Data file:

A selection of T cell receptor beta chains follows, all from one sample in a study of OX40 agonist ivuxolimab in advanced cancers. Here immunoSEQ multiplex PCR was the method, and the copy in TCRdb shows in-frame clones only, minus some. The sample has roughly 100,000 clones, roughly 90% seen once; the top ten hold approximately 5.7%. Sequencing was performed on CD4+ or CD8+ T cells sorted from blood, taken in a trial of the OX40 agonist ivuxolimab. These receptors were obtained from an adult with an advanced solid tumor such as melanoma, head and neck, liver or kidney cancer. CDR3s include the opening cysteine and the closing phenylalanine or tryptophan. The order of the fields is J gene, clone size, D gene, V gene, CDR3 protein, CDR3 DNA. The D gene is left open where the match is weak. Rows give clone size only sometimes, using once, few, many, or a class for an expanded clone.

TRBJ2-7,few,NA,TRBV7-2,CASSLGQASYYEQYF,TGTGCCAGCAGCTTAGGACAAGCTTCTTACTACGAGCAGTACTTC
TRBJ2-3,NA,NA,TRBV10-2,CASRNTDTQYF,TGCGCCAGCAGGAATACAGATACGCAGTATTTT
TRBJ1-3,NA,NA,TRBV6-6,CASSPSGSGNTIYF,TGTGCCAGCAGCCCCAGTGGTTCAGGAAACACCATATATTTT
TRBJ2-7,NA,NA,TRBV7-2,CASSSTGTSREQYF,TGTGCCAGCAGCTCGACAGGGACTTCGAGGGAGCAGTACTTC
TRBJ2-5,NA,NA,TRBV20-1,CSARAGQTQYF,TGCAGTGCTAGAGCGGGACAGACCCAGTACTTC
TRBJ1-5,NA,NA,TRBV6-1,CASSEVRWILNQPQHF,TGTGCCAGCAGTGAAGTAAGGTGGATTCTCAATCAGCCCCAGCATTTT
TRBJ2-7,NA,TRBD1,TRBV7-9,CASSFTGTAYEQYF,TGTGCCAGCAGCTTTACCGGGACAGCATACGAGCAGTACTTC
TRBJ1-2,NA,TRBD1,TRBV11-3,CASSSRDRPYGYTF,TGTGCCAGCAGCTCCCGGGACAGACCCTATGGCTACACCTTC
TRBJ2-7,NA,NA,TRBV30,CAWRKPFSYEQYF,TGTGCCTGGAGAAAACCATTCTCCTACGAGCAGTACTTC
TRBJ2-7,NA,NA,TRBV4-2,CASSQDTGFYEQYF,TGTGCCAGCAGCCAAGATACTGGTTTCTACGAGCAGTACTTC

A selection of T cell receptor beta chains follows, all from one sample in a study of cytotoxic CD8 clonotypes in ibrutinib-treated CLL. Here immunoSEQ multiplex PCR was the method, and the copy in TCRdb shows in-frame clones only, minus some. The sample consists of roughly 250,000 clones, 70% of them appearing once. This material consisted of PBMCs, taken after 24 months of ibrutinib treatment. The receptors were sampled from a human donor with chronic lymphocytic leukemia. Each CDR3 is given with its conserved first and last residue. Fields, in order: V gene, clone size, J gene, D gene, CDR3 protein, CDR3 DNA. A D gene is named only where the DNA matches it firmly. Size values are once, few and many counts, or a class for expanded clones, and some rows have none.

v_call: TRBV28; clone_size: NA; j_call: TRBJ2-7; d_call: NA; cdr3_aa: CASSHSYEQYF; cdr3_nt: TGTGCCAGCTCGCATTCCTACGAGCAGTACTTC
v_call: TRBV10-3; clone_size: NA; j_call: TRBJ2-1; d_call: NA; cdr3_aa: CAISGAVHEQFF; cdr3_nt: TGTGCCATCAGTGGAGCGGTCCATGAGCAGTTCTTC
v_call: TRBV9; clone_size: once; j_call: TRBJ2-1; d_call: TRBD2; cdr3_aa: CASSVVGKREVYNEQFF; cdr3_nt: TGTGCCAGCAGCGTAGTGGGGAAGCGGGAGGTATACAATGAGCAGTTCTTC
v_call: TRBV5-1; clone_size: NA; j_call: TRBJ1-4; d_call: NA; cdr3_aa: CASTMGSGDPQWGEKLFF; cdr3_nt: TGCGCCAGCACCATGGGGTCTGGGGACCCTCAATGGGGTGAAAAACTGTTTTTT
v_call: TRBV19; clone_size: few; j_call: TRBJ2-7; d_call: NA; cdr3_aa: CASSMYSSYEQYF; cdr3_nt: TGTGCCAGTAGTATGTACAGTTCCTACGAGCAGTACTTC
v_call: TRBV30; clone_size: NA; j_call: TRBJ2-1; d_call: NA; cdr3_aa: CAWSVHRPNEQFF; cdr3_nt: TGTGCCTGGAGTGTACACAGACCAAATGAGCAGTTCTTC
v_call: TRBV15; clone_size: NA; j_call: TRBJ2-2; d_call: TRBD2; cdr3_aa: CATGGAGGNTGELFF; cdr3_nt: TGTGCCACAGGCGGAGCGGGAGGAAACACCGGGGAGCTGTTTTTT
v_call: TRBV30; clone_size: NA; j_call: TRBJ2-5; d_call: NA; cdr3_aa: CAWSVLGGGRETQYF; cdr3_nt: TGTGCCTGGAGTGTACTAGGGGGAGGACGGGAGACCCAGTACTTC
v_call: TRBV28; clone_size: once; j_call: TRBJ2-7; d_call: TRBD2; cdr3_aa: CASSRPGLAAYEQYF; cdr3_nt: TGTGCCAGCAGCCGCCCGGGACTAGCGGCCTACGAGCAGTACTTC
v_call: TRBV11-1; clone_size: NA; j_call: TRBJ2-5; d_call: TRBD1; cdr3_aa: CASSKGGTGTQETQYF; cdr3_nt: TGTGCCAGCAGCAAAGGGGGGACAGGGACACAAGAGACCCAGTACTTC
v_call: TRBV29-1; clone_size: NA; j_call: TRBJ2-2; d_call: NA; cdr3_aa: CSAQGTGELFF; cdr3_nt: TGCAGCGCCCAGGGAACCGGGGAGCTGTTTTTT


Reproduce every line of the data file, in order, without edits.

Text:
A selection of T cell receptor beta chains follows, all from one sample in a study of OX40 agonist ivuxolimab in advanced cancers. Here immunoSEQ multiplex PCR was the method, and the copy in TCRdb shows in-frame clones only, minus some. The sample has roughly 100,000 clones, roughly 90% seen once; the top ten hold approximately 5.7%. Sequencing was performed on CD4+ or CD8+ T cells sorted from blood, taken in a trial of the OX40 agonist ivuxolimab. These receptors were obtained from an adult with an advanced solid tumor such as melanoma, head and neck, liver or kidney cancer. CDR3s include the opening cysteine and the closing phenylalanine or tryptophan. The order of the fields is J gene, clone size, D gene, V gene, CDR3 protein, CDR3 DNA. The D gene is left open where the match is weak. Rows give clone size only sometimes, using once, few, many, or a class for an expanded clone.

TRBJ2-7,few,NA,TRBV7-2,CASSLGQASYYEQYF,TGTGCCAGCAGCTTAGGACAAGCTTCTTACTACGAGCAGTACTTC
TRBJ2-3,NA,NA,TRBV10-2,CASRNTDTQYF,TGCGCCAGCAGGAATACAGATACGCAGTATTTT
TRBJ1-3,NA,NA,TRBV6-6,CASSPSGSGNTIYF,TGTGCCAGCAGCCCCAGTGGTTCAGGAAACACCATATATTTT
TRBJ2-7,NA,NA,TRBV7-2,CASSSTGTSREQYF,TGTGCCAGCAGCTCGACAGGGACTTCGAGGGAGCAGTACTTC
TRBJ2-5,NA,NA,TRBV20-1,CSARAGQTQYF,TGCAGTGCTAGAGCGGGACAGACCCAGTACTTC
TRBJ1-5,NA,NA,TRBV6-1,CASSEVRWILNQPQHF,TGTGCCAGCAGTGAAGTAAGGTGGATTCTCAATCAGCCCCAGCATTTT
TRBJ2-7,NA,TRBD1,TRBV7-9,CASSFTGTAYEQYF,TGTGCCAGCAGCTTTACCGGGACAGCATACGAGCAGTACTTC
TRBJ1-2,NA,TRBD1,TRBV11-3,CASSSRDRPYGYTF,TGTGCCAGCAGCTCCCGGGACAGACCCTATGGCTACACCTTC
TRBJ2-7,NA,NA,TRBV30,CAWRKPFSYEQYF,TGTGCCTGGAGAAAACCATTCTCCTACGAGCAGTACTTC
TRBJ2-7,NA,NA,TRBV4-2,CASSQDTGFYEQYF,TGTGCCAGCAGCCAAGATACTGGTTTCTACGAGCAGTACTTC

A selection of T cell receptor beta chains follows, all from one sample in a study of cytotoxic CD8 clonotypes in ibrutinib-treated CLL. Here immunoSEQ multiplex PCR was the method, and the copy in TCRdb shows in-frame clones only, minus some. The sample consists of roughly 250,000 clones, 70% of them appearing once. This material consisted of PBMCs, taken after 24 months of ibrutinib treatment. The receptors were sampled from a human donor with chronic lymphocytic leukemia. Each CDR3 is given with its conserved first and last residue. Fields, in order: V gene, clone size, J gene, D gene, CDR3 protein, CDR3 DNA. A D gene is named only where the DNA matches it firmly. Size values are once, few and many counts, or a class for expanded clones, and some rows have none.

v_call: TRBV28; clone_size: NA; j_call: TRBJ2-7; d_call: NA; cdr3_aa: CASSHSYEQYF; cdr3_nt: TGTGCCAGCTCGCATTCCTACGAGCAGTACTTC
v_call: TRBV10-3; clone_size: NA; j_call: TRBJ2-1; d_call: NA; cdr3_aa: CAISGAVHEQFF; cdr3_nt: TGTGCCATCAGTGGAGCGGTCCATGAGCAGTTCTTC
v_call: TRBV9; clone_size: once; j_call: TRBJ2-1; d_call: TRBD2; cdr3_aa: CASSVVGKREVYNEQFF; cdr3_nt: TGTGCCAGCAGCGTAGTGGGGAAGCGGGAGGTATACAATGAGCAGTTCTTC
v_call: TRBV5-1; clone_size: NA; j_call: TRBJ1-4; d_call: NA; cdr3_aa: CASTMGSGDPQWGEKLFF; cdr3_nt: TGCGCCAGCACCATGGGGTCTGGGGACCCTCAATGGGGTGAAAAACTGTTTTTT
v_call: TRBV19; clone_size: few; j_call: TRBJ2-7; d_call: NA; cdr3_aa: CASSMYSSYEQYF; cdr3_nt: TGTGCCAGTAGTATGTACAGTTCCTACGAGCAGTACTTC
v_call: TRBV30; clone_size: NA; j_call: TRBJ2-1; d_call: NA; cdr3_aa: CAWSVHRPNEQFF; cdr3_nt: TGTGCCTGGAGTGTACACAGACCAAATGAGCAGTTCTTC
v_call: TRBV15; clone_size: NA; j_call: TRBJ2-2; d_call: TRBD2; cdr3_aa: CATGGAGGNTGELFF; cdr3_nt: TGTGCCACAGGCGGAGCGGGAGGAAACACCGGGGAGCTGTTTTTT
v_call: TRBV30; clone_size: NA; j_call: TRBJ2-5; d_call: NA; cdr3_aa: CAWSVLGGGRETQYF; cdr3_nt: TGTGCCTGGAGTGTACTAGGGGGAGGACGGGAGACCCAGTACTTC
v_call: TRBV28; clone_size: once; j_call: TRBJ2-7; d_call: TRBD2; cdr3_aa: CASSRPGLAAYEQYF; cdr3_nt: TGTGCCAGCAGCCGCCCGGGACTAGCGGCCTACGAGCAGTACTTC
v_call: TRBV11-1; clone_size: NA; j_call: TRBJ2-5; d_call: TRBD1; cdr3_aa: CASSKGGTGTQETQYF; cdr3_nt: TGTGCCAGCAGCAAAGGGGGGACAGGGACACAAGAGACCCAGTACTTC
v_call: TRBV29-1; clone_size: NA; j_call: TRBJ2-2; d_call: NA; cdr3_aa: CSAQGTGELFF; cdr3_nt: TGCAGCGCCCAGGGAACCGGGGAGCTGTTTTTT